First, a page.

Never in the world did I imagine I would be telling you this right now, but by God’s grace, it is true. I went to London! No, really, I spent two whole days in the world of Paris (only slightly modernized 😉 ) and that of all my fictional friends. This was big, for me, because London is not on my side of the world, to say the least, and I didn’t know if I would ever make it there. Thus, I feel incredibly blessed God gave me the chance to visit, so early in my life and at the perfect juncture for my book writing. That being said, here’s the overview of the London excursion…

Good news (well, great news): I had an awesome time, and I learned a TON of things that I wouldn’t have learned anywhere else. I got to see the real docks where Paris used to work. I got to go to the Museum of London Docklands (don’t laugh, it was my dream). I got to hear wonderful accents. I got to eat pie and mash. And my wonderful hosts gave me lots of historical info and even some books to take home.

Bad news: I discovered that some of the facts in my book are not correct, some shady at best, and some of these ‘inaccuracies’ affect the main plot. So I have MORE rewriting to do. Being in London also gave me a better perspective of a lot of things, so I will be changing (mostly minor) details and the general feel of some parts.

Please do not despair of Paris of London because I am so slow. You may be saying, “For all this three years of working, this book better be good.” And believe me, I am thinking the same thing. Hopefully my visit to London (which pretty much sucked up the rest of my savings) proves my sincerity and my loyalty to Paris.

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We’ve Come A Long Way

A lot has happened since I wrote last. Slowly, but things have happened. I just finished my detailed editing/re-writing of Part 1. Yay! Since Part 1 is 50% of the book, and I feel very happy with the changes that I have made. Another ‘yay’ moment–when I realized that, half-way through the editing process, I’ve reduced a 600 page manuscript to 359 pages, and 220,000 words has been trimmed down to 145,000 words. My goal so far has been 150,000 words, and now that I’ve passed that (with the help of a little creative inspiration), my new goal is 100,000 to 110,000 words. This is because it is usually hard for a first-time author to get a contract on a book longer than 120,000 words, especially in the genre I hope to be published in (YA Fiction). If you’re one of those authors who struggle to write a 50,000 word book, please write me, I will be glad to give you some words. 🙂

Another school week tomorrow, more opportunities to write! Don’t get impatient… I am working hard!

“Whom have I in heaven but thee? and there is none upon earth that I desire beside thee. My flesh and my heart faileth: but God is the strength of my heart, and my portion for ever.”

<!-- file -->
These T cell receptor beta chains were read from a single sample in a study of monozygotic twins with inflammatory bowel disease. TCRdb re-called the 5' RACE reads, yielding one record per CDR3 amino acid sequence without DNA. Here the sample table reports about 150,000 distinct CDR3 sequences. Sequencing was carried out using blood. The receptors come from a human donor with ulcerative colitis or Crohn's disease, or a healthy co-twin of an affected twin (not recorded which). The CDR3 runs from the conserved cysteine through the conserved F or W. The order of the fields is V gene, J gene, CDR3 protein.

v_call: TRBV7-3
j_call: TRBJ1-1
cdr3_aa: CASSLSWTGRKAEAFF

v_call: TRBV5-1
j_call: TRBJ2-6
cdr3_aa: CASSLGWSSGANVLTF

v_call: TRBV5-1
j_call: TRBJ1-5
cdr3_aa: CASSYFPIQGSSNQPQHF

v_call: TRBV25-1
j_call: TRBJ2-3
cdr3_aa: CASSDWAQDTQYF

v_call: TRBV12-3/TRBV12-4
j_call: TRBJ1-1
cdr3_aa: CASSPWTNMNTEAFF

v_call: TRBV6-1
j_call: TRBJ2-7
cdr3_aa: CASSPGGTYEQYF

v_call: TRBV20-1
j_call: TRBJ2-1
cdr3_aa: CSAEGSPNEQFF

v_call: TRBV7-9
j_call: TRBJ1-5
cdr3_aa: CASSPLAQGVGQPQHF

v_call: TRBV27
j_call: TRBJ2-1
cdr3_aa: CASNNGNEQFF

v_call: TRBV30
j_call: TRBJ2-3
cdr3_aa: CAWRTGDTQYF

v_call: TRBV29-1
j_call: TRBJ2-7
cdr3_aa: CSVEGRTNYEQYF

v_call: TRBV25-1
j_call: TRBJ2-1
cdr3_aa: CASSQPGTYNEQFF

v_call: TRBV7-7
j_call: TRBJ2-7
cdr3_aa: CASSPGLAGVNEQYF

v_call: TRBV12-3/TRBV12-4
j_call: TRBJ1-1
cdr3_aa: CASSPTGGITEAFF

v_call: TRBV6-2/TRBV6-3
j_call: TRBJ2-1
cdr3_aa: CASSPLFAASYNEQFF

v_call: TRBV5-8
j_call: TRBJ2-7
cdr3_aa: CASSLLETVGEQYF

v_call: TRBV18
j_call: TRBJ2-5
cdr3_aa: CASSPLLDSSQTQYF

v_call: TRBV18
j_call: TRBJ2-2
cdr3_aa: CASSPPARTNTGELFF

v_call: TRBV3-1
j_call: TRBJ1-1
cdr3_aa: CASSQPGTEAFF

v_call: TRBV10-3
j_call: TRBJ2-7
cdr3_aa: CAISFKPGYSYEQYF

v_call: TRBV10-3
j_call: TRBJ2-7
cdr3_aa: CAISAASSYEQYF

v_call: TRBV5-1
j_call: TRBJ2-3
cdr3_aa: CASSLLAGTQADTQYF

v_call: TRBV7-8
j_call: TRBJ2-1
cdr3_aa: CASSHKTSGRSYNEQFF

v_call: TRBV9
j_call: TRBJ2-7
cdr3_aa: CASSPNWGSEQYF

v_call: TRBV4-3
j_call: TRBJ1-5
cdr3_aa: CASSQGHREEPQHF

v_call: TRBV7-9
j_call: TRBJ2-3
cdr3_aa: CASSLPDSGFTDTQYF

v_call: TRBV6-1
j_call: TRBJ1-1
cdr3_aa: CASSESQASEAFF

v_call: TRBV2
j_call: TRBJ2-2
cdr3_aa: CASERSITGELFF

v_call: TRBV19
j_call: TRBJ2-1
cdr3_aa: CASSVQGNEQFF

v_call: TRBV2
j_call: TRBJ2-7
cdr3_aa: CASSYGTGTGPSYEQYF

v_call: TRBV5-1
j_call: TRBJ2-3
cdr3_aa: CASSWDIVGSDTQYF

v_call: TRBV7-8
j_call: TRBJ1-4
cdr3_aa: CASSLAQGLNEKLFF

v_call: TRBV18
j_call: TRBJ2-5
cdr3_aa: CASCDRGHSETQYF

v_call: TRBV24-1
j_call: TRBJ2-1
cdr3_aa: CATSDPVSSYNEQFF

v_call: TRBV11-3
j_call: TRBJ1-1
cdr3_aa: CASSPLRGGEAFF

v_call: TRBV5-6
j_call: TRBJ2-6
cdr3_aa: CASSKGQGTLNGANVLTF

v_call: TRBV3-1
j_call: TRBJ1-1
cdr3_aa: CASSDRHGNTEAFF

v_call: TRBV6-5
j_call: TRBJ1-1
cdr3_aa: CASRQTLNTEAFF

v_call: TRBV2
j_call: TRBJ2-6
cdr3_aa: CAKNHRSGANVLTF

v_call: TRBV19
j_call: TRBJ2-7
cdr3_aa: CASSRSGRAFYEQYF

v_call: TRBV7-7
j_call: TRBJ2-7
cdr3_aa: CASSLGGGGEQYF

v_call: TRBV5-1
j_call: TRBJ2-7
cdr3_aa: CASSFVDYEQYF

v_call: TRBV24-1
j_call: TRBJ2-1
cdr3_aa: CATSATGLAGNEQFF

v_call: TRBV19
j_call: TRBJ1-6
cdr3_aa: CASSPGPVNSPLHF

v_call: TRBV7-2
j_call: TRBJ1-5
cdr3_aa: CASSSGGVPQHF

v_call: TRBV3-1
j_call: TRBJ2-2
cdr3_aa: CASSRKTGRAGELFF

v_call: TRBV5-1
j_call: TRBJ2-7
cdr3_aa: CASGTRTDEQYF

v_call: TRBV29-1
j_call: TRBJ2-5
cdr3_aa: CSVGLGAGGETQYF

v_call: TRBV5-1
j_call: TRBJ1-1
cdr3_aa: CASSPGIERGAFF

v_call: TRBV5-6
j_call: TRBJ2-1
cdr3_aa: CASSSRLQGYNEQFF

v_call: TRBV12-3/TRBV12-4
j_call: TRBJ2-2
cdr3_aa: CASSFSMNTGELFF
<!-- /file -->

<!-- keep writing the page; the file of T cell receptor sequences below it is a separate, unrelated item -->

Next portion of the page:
A Little Cleanup

My desk was getting a little distracting, so I decided to do some much-needed redesigning…

After about two weeks:


Now the idea is to keep it that way!
The ABC’s are the ‘A to Z’s’ of novel writing, from Writer’s Digest. The photos are WWI propaganda posters and era photos that I’ve been using for setting, character inspiration, and historical accurateness. The verses are some of the theme verses for the book. I got the “Paris” and “London” three-wick candles from B&B Works for my birthday. They are my ‘hope’ candles, which means, of course, that they won’t be lighted until my book is published. 🙂 My favorite ‘A to Z’ is letter Q:
Don’t Quit.
“Writing a book is a horrible, exhausting struggle,” says George Orwell, “Like a long bout of some painful illness. One would never undertake such a thing if one were not driven on by [something] whom one can neither resist nor understand.”


Well, I guess that means it’s time to get back to work!

My Favorite Docker


I never had admired a particular brand of men’s clothing until I met Paris. In the book, Paris gets a job as a dock worker/longshoreman (UK: docker) as soon as he can honestly say he thinks he’s 16 years old. Paris’ occupation was a key part of the musical, and is now a fairly important aspect of the book as well. Why did I make Paris a docker? Well, he had to do something manual–something that paid very little and made him dog tired, but strong. At the time, I didn’t really know what lower-class Londoners did for a living at the turn of the century. But I knew there was a river, and a little research showed me there were ships too. 🙂 Now, after much more extensive research, I’ve found I picked a good career for my hero. London was a huge shipping port, there were thousands of dockers, and, although conditions improved with the advent of steamships, the job still wasn’t all that enviable. Dockers worked hard, were poor, and were always going on strikes in hopes of better conditions.

Of course, I didn’t think much of dockers until I made Paris one, and I think Paris is the best docker that ever was. 😉 But you know that (or you will, hopefully, when you read the book). And, no, Paris isn’t fancy, but he’s far from ordinary!